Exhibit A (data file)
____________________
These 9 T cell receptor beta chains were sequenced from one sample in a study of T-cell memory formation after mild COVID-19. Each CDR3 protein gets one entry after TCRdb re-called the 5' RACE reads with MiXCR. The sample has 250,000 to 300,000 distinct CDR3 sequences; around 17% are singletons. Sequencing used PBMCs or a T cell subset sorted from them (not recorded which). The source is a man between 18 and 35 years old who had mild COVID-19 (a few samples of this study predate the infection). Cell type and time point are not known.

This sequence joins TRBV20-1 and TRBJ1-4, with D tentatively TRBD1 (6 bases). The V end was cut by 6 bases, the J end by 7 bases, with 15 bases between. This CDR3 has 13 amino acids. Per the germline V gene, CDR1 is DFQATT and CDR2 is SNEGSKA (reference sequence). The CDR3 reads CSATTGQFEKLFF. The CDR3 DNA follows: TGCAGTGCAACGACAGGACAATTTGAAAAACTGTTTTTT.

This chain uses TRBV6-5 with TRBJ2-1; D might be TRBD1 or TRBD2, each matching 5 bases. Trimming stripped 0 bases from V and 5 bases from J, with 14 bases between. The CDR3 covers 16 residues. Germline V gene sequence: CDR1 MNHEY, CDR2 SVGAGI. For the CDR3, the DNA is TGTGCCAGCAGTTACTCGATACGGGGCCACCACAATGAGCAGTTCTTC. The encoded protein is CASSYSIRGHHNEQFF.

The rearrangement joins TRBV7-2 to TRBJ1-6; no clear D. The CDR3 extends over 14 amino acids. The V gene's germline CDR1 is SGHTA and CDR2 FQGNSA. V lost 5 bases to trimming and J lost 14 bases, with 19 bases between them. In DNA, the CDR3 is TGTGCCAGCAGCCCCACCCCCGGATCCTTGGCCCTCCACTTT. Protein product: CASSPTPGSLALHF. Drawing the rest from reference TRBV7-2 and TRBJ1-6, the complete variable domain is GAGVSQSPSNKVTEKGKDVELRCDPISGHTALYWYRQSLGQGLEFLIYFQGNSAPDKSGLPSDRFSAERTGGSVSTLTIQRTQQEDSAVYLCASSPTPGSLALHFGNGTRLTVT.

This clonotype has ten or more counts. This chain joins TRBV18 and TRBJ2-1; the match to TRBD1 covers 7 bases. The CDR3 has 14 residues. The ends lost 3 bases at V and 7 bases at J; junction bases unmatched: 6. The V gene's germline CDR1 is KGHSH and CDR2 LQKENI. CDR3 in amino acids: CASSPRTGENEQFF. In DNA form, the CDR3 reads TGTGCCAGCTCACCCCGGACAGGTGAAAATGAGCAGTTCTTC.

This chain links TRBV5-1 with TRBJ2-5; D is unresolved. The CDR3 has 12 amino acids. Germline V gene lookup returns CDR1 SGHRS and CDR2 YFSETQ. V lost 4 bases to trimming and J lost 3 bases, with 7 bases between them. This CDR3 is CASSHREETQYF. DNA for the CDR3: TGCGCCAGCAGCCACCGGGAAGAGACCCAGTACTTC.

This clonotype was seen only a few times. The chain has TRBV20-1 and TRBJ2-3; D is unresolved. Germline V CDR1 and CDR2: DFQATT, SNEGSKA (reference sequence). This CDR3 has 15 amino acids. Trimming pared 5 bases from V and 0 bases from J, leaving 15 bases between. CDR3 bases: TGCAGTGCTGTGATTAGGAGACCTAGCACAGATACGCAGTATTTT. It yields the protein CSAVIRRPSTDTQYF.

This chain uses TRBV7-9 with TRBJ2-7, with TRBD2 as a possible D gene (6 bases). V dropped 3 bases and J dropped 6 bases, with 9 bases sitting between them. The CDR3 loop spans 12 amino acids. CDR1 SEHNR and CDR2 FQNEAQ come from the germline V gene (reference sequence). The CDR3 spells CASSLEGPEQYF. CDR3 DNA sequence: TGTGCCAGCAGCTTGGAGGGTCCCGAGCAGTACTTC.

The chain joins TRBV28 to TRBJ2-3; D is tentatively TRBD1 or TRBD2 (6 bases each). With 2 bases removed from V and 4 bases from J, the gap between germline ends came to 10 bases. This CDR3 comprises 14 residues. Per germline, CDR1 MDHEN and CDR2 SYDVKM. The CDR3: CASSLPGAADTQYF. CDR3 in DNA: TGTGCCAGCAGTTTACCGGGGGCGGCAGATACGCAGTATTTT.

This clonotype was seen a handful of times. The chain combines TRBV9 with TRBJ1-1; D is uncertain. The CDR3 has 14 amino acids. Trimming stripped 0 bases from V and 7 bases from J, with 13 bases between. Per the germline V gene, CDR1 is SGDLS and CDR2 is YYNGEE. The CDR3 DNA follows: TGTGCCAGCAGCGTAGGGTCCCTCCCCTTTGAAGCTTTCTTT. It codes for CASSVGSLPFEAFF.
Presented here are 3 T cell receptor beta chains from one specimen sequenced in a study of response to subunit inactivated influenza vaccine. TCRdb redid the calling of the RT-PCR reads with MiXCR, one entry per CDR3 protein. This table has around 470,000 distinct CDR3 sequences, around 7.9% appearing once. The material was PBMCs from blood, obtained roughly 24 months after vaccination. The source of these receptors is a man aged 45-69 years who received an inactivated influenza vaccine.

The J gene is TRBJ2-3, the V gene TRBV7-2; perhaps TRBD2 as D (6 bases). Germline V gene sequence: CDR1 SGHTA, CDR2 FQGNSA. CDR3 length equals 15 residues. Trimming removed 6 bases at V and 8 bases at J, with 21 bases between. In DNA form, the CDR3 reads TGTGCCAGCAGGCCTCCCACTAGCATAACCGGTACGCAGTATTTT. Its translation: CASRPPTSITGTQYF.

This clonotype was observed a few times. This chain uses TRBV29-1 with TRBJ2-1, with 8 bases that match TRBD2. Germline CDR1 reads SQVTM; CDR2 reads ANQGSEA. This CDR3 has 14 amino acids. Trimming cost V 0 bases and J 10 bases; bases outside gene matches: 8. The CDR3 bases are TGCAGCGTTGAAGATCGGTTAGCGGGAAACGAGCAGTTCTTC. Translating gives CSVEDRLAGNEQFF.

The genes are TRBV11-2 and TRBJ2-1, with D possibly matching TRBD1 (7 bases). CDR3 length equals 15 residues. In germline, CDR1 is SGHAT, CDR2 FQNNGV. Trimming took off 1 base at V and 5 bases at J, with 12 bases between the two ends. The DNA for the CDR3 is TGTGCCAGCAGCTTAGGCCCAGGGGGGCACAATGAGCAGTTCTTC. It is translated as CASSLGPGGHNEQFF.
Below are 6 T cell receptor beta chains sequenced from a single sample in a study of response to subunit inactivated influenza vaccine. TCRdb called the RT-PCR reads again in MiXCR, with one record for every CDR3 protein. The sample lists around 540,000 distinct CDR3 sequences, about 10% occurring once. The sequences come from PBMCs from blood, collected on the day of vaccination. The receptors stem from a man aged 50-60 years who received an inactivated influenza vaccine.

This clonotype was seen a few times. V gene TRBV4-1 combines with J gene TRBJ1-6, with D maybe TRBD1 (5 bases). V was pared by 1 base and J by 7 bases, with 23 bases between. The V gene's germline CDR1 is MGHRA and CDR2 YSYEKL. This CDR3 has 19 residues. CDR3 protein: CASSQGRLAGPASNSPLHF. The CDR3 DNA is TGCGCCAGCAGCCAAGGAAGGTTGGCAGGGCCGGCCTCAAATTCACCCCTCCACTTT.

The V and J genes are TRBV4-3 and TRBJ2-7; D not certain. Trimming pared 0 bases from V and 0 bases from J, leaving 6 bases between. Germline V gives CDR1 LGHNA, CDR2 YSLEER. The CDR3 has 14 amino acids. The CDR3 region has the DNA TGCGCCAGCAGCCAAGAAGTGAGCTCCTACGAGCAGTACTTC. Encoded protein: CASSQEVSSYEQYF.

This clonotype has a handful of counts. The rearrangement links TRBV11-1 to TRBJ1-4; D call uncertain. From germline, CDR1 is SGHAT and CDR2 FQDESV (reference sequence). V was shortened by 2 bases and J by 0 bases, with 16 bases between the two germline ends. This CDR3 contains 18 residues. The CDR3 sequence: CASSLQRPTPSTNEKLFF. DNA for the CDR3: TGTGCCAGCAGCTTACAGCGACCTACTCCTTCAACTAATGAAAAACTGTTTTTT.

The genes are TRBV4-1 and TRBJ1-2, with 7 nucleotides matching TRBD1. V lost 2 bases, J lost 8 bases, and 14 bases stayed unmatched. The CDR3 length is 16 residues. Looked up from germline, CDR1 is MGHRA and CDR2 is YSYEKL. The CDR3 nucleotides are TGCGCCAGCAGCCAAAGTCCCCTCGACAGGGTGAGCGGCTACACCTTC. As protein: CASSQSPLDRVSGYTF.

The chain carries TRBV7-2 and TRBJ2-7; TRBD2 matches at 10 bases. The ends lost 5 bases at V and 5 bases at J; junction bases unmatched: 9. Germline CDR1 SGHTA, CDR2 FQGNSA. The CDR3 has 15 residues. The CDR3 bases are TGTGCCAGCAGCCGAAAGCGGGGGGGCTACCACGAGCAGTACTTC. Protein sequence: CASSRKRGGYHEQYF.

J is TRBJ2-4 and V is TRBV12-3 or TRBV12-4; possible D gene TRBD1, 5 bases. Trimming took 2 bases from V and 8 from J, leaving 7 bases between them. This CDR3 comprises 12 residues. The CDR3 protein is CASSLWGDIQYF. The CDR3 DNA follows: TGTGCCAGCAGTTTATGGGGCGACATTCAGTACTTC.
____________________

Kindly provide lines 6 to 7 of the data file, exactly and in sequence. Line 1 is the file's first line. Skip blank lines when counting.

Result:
This chain links TRBV5-1 with TRBJ2-5; D is unresolved. The CDR3 has 12 amino acids. Germline V gene lookup returns CDR1 SGHRS and CDR2 YFSETQ. V lost 4 bases to trimming and J lost 3 bases, with 7 bases between them. This CDR3 is CASSHREETQYF. DNA for the CDR3: TGCGCCAGCAGCCACCGGGAAGAGACCCAGTACTTC.

This clonotype was seen only a few times. The chain has TRBV20-1 and TRBJ2-3; D is unresolved. Germline V CDR1 and CDR2: DFQATT, SNEGSKA (reference sequence). This CDR3 has 15 amino acids. Trimming pared 5 bases from V and 0 bases from J, leaving 15 bases between. CDR3 bases: TGCAGTGCTGTGATTAGGAGACCTAGCACAGATACGCAGTATTTT. It yields the protein CSAVIRRPSTDTQYF.